Morphine for the Treatment of Pain in Patients With Breast Cancer
RATIONALE: Morphine helps to relieve the pain associated with cancer surgery. Giving morphine in different ways may offer more pain relief.
PURPOSE: This randomized clinical trial is studying how well morphine injected directly into the underarm area works compared with morphine injected into the back of the shoulder in treating pain in patients who have breast cancer and who are undergoing axillary lymph node dissection.
|Study Design:||Observational Model: Cohort
Time Perspective: Prospective
|Official Title:||Peripheral Effects of Opioid Analgesia in Patients Undergoing Axillary Node Dissection|
|Study Start Date:||May 1992|
|Study Completion Date:||June 2001|
|Primary Completion Date:||January 2001 (Final data collection date for primary outcome measure)|
OBJECTIVES: I. Determine whether morphine injected at the site of surgery can control pain from surgery.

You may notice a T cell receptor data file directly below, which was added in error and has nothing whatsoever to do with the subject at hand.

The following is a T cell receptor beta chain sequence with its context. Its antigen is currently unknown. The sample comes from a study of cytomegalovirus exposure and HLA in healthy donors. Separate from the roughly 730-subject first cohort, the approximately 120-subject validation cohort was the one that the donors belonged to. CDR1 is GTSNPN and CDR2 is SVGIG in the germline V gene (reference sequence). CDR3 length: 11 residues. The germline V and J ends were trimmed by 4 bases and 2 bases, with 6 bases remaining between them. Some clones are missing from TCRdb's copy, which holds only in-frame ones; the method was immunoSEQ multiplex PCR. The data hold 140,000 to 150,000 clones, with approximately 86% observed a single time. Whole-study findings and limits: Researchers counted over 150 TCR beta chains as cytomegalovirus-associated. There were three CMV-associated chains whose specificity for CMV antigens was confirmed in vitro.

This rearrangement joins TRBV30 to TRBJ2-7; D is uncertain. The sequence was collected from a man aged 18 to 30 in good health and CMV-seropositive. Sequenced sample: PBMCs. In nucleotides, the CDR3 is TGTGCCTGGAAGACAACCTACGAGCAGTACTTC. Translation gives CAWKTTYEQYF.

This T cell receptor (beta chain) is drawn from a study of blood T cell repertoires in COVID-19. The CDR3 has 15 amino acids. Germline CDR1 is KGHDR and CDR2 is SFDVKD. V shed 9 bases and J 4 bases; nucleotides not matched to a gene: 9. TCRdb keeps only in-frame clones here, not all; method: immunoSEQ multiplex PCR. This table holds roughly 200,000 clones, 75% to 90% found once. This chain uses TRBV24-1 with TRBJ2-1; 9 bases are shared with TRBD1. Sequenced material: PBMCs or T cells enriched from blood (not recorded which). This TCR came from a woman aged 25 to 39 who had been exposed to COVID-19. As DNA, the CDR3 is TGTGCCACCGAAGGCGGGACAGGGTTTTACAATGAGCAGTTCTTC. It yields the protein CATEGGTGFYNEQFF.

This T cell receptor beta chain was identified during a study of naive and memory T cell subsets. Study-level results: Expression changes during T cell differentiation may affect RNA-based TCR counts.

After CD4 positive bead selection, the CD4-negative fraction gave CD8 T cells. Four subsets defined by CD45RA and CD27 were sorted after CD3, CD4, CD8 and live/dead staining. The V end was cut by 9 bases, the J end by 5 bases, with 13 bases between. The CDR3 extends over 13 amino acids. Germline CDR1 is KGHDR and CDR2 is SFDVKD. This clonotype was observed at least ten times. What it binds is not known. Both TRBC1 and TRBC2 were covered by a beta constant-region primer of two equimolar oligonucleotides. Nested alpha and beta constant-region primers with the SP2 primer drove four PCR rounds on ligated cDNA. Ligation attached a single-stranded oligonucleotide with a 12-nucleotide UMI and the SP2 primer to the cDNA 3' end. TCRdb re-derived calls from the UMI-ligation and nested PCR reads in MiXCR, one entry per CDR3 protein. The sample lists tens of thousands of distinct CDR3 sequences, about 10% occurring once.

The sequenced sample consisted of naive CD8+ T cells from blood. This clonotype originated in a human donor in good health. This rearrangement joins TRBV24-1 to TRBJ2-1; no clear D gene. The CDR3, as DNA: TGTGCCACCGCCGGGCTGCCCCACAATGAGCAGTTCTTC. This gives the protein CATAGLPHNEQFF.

OUTLINE: This is a prospective, double blind, randomized study. Patients are randomized into 3 groups with 6 patients in each group. Group 1 receives morphine diluted in normal saline (NS), which is administered in the axillary region at the completion of surgery before surgical closure. The area is flooded and the solution is allowed to remain in the wound for 5 minutes. Group 2 (control group) receives NS only, administered in the same fashion as group 1. Group 3 receives morphine subcutaneously in the deltoid area, ipsilateral to the site of surgery, at the beginning of wound closure. Postoperatively, patients self-administer IV fentanyl analgesia through a patient controlled analgesia pump. Comparisons of daily IV fentanyl utilization is done among the three groups. Quality of pain is assessed via visual analog pain scores four times a day at 2, 4, 6, and 24 hours postoperatively.
PROJECTED ACCRUAL: A total of 18 patients will be accrued over a period of 2 years.